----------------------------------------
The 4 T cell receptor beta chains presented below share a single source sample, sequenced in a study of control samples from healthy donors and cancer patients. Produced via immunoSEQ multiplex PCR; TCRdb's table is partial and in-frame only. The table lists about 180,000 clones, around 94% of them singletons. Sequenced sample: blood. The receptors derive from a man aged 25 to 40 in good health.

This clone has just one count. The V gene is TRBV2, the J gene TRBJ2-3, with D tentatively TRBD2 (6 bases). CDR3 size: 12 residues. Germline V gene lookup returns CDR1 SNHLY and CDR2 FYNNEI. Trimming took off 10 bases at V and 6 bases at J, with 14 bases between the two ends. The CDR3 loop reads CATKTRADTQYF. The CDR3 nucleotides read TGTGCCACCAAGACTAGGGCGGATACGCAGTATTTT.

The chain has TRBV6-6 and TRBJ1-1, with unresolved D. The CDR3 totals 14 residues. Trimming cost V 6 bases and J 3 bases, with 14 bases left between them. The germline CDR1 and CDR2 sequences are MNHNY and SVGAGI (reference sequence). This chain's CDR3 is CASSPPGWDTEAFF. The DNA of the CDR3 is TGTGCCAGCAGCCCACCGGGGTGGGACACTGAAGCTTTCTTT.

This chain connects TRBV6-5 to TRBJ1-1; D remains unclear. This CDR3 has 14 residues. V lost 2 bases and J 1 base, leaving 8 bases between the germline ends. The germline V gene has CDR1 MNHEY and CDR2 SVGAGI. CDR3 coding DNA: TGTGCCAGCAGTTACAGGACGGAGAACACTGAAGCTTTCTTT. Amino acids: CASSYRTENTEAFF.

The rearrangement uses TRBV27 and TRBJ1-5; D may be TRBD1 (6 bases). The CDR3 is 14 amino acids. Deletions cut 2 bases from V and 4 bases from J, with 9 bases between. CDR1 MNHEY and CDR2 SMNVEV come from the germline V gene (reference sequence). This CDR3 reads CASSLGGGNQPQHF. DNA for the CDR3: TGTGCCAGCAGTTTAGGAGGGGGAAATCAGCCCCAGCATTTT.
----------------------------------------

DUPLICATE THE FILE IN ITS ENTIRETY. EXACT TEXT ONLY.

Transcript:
The 4 T cell receptor beta chains presented below share a single source sample, sequenced in a study of control samples from healthy donors and cancer patients. Produced via immunoSEQ multiplex PCR; TCRdb's table is partial and in-frame only. The table lists about 180,000 clones, around 94% of them singletons. Sequenced sample: blood. The receptors derive from a man aged 25 to 40 in good health.

This clone has just one count. The V gene is TRBV2, the J gene TRBJ2-3, with D tentatively TRBD2 (6 bases). CDR3 size: 12 residues. Germline V gene lookup returns CDR1 SNHLY and CDR2 FYNNEI. Trimming took off 10 bases at V and 6 bases at J, with 14 bases between the two ends. The CDR3 loop reads CATKTRADTQYF. The CDR3 nucleotides read TGTGCCACCAAGACTAGGGCGGATACGCAGTATTTT.

The chain has TRBV6-6 and TRBJ1-1, with unresolved D. The CDR3 totals 14 residues. Trimming cost V 6 bases and J 3 bases, with 14 bases left between them. The germline CDR1 and CDR2 sequences are MNHNY and SVGAGI (reference sequence). This chain's CDR3 is CASSPPGWDTEAFF. The DNA of the CDR3 is TGTGCCAGCAGCCCACCGGGGTGGGACACTGAAGCTTTCTTT.

This chain connects TRBV6-5 to TRBJ1-1; D remains unclear. This CDR3 has 14 residues. V lost 2 bases and J 1 base, leaving 8 bases between the germline ends. The germline V gene has CDR1 MNHEY and CDR2 SVGAGI. CDR3 coding DNA: TGTGCCAGCAGTTACAGGACGGAGAACACTGAAGCTTTCTTT. Amino acids: CASSYRTENTEAFF.

The rearrangement uses TRBV27 and TRBJ1-5; D may be TRBD1 (6 bases). The CDR3 is 14 amino acids. Deletions cut 2 bases from V and 4 bases from J, with 9 bases between. CDR1 MNHEY and CDR2 SMNVEV come from the germline V gene (reference sequence). This CDR3 reads CASSLGGGNQPQHF. DNA for the CDR3: TGTGCCAGCAGTTTAGGAGGGGGAAATCAGCCCCAGCATTTT.